What is No Fault Divorce and Civil Partnership Dissolution?  

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An end to the blame game.

Beth Evans and Simon Hawkins, Family law experts and Divorce solicitors examine the changes in the grounds for divorce laws leading to the introduction of no fault divorce.

For over 50 years, couples seeking a divorce in England and Wales must either:

  • Spend a minimum of 2 years separated


  • One must blame the other for the marriage breakdown, citing adultery or unreasonable behaviour, even when both parties agree that the relationship is over.

This often creates conflict and confrontation at the start of what is already a very difficult and often painful process, setting a negative tone for the more important discussions to follow around money and children.

Changing the divorce law

Family lawyers and other professionals committed to the constructive resolution of issues that arise on the breakdown of a marriage have long campaigned for a change in the law. Family justice organisation Resolution spearheaded a 30-year call for no fault divorce, contending that removing the need to blame from the divorce process would increase the chances of successful non-court dispute resolution, in turn reducing the burden on the family court.

The long-awaited change came with the Divorce, Dissolution, and Separation Act 2020 which will come into force on 6 April 2022 and allow the nearly 100,000 couples who divorce each year to do so without assigning blame and to resolve their issues amicably.

What does no fault divorce mean?

From April 2022 divorcing couples will be able to cite “irretrievable breakdown” as the sole ground for a divorce, popularly known as no-fault divorce. In addition, the possibility of defending a divorce or the dissolution of a civil partnership has been removed.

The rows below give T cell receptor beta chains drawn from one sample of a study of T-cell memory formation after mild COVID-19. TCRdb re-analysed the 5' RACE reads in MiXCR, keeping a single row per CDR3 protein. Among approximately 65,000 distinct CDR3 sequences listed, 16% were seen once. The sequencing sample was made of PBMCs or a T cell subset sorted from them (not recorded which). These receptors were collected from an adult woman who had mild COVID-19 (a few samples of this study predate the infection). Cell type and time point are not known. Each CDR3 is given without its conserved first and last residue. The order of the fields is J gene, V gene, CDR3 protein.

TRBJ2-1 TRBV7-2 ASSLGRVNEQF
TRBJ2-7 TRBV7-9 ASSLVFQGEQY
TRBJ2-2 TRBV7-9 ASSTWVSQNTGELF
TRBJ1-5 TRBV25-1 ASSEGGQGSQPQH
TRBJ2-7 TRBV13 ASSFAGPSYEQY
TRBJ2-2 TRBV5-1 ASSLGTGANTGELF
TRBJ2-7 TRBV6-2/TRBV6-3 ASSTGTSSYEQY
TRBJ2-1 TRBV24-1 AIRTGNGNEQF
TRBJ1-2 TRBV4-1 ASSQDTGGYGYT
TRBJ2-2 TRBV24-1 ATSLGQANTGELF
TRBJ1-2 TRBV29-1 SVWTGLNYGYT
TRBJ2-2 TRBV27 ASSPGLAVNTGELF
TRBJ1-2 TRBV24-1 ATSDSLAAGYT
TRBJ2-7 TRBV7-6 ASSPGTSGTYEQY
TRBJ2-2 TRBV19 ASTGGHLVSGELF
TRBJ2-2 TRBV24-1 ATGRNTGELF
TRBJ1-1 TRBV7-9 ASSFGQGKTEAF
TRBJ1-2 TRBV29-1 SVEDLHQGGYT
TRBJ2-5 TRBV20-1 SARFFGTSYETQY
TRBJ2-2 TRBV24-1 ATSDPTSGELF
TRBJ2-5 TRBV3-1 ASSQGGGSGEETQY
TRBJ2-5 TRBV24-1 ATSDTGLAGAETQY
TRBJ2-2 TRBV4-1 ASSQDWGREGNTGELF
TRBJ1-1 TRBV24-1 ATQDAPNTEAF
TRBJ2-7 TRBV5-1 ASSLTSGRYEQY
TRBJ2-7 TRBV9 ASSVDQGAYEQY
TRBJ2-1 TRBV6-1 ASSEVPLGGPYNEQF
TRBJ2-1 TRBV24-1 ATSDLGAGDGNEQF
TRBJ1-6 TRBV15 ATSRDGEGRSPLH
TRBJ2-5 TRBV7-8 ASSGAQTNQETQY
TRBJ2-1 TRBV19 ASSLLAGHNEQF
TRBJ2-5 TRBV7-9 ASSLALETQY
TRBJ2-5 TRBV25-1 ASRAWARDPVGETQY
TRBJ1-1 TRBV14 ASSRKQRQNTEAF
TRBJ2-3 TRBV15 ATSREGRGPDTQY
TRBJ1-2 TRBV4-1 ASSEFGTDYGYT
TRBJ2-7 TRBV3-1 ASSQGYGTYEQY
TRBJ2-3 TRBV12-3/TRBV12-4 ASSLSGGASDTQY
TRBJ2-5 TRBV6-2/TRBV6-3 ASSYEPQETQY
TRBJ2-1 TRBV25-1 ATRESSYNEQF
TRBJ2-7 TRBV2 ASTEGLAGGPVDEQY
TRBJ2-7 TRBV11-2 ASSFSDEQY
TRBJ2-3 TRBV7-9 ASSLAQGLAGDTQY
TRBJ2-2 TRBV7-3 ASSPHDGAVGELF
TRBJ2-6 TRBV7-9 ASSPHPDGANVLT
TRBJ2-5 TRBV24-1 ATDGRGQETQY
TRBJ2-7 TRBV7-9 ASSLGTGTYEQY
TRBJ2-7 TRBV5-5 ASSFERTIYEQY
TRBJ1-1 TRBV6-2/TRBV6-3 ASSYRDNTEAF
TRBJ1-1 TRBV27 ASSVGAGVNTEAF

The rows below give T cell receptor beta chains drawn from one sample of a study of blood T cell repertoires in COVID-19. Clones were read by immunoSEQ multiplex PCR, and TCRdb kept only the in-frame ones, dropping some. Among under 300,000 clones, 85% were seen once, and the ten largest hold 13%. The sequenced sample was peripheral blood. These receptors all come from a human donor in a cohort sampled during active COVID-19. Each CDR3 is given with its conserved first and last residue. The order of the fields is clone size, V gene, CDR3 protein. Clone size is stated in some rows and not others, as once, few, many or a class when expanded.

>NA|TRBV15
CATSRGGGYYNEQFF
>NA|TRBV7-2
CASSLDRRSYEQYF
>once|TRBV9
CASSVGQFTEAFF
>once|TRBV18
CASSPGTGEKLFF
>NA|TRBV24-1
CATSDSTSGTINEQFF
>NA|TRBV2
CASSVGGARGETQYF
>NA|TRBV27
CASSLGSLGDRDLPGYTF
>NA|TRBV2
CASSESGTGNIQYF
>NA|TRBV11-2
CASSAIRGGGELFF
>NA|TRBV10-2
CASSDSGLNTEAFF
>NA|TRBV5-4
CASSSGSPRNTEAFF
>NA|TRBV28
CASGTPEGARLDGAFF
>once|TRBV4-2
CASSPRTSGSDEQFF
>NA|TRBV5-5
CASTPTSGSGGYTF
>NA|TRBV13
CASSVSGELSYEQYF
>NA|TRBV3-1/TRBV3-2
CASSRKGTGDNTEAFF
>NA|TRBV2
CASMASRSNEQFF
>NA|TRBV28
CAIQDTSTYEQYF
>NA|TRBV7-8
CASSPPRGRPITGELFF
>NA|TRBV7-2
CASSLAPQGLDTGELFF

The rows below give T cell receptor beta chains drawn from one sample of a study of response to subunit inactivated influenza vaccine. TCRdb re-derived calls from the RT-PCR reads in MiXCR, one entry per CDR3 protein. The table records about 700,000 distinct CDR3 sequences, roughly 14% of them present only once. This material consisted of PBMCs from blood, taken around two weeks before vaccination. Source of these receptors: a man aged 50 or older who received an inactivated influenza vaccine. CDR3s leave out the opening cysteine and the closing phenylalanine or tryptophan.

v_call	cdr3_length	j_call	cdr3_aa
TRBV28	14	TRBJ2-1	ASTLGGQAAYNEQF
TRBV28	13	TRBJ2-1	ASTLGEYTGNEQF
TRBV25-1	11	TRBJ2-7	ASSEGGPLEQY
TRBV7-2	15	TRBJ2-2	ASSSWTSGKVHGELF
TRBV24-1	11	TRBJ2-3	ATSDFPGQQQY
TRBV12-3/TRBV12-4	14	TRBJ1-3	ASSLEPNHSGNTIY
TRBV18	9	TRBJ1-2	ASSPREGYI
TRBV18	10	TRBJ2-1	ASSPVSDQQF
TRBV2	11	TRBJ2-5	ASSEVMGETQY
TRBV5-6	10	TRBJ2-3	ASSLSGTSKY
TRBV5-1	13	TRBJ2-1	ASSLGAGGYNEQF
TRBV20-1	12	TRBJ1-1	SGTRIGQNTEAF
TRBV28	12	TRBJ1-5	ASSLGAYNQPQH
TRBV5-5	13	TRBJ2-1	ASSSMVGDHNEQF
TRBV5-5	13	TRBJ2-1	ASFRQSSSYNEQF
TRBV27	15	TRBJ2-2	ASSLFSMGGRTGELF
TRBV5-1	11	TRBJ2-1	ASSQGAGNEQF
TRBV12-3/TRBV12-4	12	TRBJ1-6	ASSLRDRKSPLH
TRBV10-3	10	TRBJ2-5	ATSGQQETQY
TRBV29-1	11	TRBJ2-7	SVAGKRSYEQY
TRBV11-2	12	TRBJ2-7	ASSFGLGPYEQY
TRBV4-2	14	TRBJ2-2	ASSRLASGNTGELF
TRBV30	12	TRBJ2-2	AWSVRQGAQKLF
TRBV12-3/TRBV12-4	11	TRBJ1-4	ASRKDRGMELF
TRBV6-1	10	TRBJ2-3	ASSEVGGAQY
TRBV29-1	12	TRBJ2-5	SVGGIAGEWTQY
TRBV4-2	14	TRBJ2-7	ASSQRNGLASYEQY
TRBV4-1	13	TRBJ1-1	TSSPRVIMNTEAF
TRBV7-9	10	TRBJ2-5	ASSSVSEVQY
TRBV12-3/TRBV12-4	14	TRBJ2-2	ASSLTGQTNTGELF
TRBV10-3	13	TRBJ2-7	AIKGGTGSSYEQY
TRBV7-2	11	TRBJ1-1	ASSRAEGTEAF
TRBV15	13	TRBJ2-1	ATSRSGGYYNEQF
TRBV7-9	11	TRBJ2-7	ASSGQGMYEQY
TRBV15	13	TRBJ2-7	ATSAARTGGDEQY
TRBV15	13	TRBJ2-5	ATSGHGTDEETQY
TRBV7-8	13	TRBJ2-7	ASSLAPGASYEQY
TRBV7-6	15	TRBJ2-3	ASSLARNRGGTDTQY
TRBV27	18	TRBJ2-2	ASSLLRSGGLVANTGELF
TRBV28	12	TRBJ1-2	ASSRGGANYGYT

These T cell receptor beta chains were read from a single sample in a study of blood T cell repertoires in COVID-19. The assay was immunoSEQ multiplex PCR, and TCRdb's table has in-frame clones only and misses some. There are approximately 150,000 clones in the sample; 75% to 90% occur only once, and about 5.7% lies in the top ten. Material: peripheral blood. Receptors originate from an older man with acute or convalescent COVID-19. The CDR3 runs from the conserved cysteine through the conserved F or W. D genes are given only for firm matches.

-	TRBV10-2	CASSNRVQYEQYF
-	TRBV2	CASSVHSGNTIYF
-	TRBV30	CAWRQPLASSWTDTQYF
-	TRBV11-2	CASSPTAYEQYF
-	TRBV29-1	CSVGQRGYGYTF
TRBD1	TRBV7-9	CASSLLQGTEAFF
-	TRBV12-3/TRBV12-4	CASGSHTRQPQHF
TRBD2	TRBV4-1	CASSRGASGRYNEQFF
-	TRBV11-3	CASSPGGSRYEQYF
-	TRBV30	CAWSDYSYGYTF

The aim of the changes is to reduce conflict between separating couples who are either married or in a civil partnership.

How do I apply for a no fault divorce in the UK?

The procedure to apply for a divorce or civil partnership dissolution has been updated to reflect the change in the law:

  • Terminology has been changed to make it simpler and more accessible. Petitions are now applications, decree nisi becomes a conditional order and decree absolute, the final decree of divorce or dissolution, will be known as a final order.
  • A divorce or dissolution application can be filed by one party to the marriage or civil partnership as now, or, for the first time, by the parties jointly. The sole ground for the application is that one or both parties consider that the marriage has irretrievably broken down. The court fee to make the application is currently £593, although an application can be made for fee remission if the applicant(s) income is low.
  • Her Majesty’s Courts and Tribunals Service Applications is launching a new online service through which divorce and dissolution applications can be issued. Paper applications will also be possible where an online application is not appropriate for whatever reason.
  • Once the application has been issued by the court it will be served on the parties and the rules now allow for this to be effected by email supported by postal notification.
  • In cases where the application has been issued by a sole applicant, the person receiving the application will have 14 days to respond. In the case of a joint application, both parties must acknowledge the application within 14 days of receipt. These responses can be submitted digitally in most cases.